'Alongside our Transport for London partners, my officers will be out across London making sure those who use public transport are wearing a face covering. If officers on patrol see someone who isn't complying with the rules, unless that person is exempt, they can expect to receive a fixed penalty notice.
'Londoners continue to respond brilliantly to this virus and I would like to thank the vast majority of transport users that are complying with the rules by wearing a face covering.'
Chief Superintendent Martin Fry, of British Transport Police, said: 'We operate across the rail, Tube and tram network in London daily, engaging with members of the public, explaining the current restrictions, encouraging compliance and where necessary issuing fines.
'I'm pleased to say our frontline officers report the vast majority of people at stations and on-board trains are wearing face coverings, or are willing to wear one when challenged.
'Coronavirus is a very real and present danger. Wearing a facemask on the rail network and abiding by the current restrictions is very important, it saves lives and ensures the railway is safe for those who absolutely need to use it, such as those who work in the NHS.
'We'll continue to fully support TfL and the wider rail industry.'
The Government's message is that everyone must stay at home unless for a legally permitted reason. A reasonable excuse for leaving home includes travel to work where it cannot be undertaken from home, to shop for necessities, seek medical assistance, visit a support bubble or for education.
As full a service as possible is running for those who must travel, and Londoners are also encouraged to use London's network of safe walking or cycling routes where possible and to use TfL's travel tools to plan journeys by public transport during the quieter times.
These are currently between 08:15 and 16:00 and after 17:30 on weekdays, and before noon and after 18:00 on weekends on public transport.
Enforcement complements other rigorous measures TfL is taking to support a safe, reliable and clean network that gives people who need to travel the confidence to do so.
The enhanced cleaning regime deployed at the start of the pandemic, using hospital-grade cleaning substances, continues to make the network cleaner than ever, and more than 150 ultraviolet light sanitising devices were installed on escalators on the Tube network in October.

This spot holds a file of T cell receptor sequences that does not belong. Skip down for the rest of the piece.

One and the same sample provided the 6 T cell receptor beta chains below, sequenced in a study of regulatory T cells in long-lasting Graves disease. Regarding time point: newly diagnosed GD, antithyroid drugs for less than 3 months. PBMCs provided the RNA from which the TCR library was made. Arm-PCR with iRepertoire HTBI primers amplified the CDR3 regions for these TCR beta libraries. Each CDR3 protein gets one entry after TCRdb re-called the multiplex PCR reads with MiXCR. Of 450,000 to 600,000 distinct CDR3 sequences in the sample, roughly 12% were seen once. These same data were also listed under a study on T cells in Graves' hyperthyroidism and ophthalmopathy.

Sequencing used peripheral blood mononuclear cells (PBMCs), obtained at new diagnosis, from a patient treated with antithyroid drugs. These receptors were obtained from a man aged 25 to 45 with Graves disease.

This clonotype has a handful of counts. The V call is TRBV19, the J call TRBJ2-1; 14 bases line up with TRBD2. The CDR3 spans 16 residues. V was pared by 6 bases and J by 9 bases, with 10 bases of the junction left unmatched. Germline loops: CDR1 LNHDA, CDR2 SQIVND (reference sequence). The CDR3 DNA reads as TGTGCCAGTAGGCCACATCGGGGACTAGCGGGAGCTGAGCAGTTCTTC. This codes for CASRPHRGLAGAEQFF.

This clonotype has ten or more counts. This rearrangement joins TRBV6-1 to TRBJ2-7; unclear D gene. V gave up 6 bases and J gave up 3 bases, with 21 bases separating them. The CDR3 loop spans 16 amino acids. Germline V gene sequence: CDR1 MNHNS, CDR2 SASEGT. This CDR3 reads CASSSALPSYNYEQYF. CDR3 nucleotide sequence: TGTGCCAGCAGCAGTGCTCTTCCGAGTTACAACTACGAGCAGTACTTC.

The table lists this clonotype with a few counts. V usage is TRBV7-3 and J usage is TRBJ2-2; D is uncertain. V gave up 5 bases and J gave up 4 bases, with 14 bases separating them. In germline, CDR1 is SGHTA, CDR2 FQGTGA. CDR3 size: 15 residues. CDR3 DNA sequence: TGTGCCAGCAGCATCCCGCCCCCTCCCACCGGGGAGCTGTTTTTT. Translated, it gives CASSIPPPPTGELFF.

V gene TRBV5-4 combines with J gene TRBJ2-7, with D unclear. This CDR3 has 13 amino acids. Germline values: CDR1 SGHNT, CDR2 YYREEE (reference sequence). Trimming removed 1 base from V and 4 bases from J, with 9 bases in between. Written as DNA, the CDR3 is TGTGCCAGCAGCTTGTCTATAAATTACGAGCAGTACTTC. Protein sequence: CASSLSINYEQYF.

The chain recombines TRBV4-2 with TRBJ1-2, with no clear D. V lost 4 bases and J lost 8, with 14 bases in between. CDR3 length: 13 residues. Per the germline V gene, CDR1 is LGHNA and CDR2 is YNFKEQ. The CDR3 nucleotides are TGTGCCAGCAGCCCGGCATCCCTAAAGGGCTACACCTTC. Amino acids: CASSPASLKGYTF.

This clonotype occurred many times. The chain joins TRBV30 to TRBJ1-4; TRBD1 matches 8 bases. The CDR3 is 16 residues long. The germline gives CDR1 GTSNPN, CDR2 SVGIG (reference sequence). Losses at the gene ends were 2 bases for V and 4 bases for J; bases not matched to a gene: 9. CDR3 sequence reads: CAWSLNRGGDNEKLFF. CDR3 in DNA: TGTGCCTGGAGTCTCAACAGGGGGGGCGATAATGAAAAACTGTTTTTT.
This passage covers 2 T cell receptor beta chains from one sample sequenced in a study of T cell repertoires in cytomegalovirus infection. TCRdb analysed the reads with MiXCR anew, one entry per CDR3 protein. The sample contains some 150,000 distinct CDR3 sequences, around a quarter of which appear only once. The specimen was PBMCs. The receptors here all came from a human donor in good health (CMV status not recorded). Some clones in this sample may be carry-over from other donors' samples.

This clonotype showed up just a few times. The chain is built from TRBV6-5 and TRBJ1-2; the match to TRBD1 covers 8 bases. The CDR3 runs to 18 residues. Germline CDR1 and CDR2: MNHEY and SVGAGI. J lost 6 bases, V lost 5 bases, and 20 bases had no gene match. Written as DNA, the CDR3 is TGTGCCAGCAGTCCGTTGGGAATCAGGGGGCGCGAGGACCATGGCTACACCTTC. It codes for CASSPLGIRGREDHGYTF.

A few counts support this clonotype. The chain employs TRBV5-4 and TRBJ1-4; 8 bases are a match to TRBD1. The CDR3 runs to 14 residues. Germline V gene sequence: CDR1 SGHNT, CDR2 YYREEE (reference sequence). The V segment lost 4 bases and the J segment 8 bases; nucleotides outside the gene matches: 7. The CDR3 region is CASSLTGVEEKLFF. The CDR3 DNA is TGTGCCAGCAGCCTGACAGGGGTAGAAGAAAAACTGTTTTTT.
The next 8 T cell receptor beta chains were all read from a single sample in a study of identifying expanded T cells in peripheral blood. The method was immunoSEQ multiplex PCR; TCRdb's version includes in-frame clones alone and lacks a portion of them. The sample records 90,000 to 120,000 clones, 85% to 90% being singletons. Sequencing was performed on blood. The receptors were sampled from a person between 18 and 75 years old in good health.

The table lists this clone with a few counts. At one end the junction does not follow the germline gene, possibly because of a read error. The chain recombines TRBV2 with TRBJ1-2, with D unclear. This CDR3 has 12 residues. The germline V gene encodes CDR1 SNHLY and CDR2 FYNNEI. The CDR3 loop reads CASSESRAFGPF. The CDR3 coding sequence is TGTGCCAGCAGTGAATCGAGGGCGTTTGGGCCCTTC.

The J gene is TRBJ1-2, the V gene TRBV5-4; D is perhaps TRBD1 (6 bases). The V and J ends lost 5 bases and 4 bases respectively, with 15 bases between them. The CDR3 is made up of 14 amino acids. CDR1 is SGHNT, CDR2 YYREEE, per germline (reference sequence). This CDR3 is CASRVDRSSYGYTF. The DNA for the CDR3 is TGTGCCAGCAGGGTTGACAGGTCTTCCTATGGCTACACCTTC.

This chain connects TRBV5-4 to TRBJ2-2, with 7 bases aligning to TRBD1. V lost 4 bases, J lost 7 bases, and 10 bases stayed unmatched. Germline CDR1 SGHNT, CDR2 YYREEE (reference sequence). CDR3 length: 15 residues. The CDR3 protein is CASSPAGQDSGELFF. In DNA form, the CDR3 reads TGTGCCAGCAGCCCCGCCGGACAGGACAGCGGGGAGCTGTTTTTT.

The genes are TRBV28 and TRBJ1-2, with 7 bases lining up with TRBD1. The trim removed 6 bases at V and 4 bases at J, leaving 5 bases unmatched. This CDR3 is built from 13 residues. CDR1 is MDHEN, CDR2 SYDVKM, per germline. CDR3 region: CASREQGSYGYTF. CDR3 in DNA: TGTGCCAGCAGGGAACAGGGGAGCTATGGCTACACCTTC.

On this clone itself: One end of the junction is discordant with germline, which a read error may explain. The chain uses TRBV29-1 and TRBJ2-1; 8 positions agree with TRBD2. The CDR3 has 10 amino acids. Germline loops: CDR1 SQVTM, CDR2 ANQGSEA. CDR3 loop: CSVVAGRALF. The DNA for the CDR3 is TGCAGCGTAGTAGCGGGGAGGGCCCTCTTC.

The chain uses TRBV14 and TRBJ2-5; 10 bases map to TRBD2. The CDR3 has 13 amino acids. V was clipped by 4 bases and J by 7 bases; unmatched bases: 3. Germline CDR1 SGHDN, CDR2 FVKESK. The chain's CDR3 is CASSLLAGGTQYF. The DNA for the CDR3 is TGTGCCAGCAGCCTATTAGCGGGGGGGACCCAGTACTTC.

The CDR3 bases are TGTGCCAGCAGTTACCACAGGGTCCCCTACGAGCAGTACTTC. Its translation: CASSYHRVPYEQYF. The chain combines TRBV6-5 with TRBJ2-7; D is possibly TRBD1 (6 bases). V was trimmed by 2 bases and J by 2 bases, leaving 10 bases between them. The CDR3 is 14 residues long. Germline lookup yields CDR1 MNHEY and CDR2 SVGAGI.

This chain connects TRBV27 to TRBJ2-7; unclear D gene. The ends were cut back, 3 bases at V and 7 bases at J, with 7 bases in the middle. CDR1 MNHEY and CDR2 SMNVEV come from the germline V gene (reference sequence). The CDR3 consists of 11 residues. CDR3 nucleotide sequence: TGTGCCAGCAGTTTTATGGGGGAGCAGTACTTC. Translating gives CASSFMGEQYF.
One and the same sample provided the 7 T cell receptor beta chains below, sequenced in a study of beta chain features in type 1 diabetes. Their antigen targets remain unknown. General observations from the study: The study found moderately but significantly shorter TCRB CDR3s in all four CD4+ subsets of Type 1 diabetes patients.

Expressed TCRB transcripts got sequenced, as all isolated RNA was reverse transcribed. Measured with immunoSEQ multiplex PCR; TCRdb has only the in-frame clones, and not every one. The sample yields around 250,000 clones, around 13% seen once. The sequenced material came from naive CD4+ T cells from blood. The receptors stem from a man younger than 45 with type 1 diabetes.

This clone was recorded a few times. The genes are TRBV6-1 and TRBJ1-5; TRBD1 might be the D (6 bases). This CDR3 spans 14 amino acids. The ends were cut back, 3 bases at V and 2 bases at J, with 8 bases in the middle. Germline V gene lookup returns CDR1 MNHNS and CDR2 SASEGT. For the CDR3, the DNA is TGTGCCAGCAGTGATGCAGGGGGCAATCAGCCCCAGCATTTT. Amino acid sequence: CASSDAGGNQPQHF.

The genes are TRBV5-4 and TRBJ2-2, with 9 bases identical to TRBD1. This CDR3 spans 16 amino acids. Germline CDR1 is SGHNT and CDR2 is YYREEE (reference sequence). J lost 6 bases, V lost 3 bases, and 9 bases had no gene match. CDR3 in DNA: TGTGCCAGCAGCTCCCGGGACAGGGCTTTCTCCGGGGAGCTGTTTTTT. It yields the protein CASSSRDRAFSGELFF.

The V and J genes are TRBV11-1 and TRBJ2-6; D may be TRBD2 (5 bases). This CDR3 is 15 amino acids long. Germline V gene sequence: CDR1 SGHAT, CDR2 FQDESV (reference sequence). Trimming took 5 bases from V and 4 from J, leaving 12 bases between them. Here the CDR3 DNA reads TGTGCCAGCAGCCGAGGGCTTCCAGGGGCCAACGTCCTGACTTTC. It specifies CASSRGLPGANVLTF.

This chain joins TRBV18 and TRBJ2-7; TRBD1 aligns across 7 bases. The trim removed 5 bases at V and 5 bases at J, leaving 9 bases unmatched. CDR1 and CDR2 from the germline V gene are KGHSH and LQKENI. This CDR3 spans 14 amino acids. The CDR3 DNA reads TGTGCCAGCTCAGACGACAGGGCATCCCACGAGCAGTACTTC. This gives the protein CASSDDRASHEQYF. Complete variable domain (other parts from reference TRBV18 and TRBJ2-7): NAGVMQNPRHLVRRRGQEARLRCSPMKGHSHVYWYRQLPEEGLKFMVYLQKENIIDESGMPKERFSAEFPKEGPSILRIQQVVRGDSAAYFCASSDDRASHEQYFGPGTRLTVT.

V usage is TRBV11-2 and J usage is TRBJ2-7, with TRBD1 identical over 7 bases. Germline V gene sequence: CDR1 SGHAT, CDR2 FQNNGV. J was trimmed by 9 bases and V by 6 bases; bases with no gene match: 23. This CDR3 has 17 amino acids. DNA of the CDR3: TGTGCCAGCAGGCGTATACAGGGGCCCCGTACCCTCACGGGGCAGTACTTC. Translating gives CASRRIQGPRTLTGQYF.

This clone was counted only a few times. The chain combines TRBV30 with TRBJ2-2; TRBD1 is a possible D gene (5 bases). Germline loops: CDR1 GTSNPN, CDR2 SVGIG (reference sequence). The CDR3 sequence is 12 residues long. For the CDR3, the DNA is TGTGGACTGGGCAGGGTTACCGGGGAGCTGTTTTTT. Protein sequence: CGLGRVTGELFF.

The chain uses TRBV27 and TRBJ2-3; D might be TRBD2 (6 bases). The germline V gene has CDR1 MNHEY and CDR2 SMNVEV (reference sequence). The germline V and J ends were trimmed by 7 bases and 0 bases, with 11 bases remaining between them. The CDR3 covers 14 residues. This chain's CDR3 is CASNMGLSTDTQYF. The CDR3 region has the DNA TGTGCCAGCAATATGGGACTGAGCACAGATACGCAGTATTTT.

Good hand hygiene also remains essential and more than 1,100 hand sanitiser units across the network continue to dispense free Dettol hand sanitiser.
More Enforcement Officer roles will be created in the coming months and advertised on the TfL website.
Notes to editors
- 20 new enforcement officers joined the team in December, bringing the total team, which includes Revenue Control Inspectors, to around 500
- Face coverings became compulsory on public transport on 15 June, and TfL undertook an extensive programme to engage with and educate the public on their importance before enforcement came into effect from 4 July
- On 23 September, the Government introduced a new 'laddering' approach to fines. Fines start from £200 for a first offence and double for every subsequent offence to a maximum fine of £6,400 for those who repeatedly fail to wear a face covering when they are required to do so. TfL also has the option to prosecute people for the offence
- For more information about face covering exemptions and to order a free exemption badge or card, visit https://tfl.gov.uk/campaign/face-coverings
- For information on enforcement office roles and to view current external vacancies visit https://tfl.gov.uk/corporate/careers/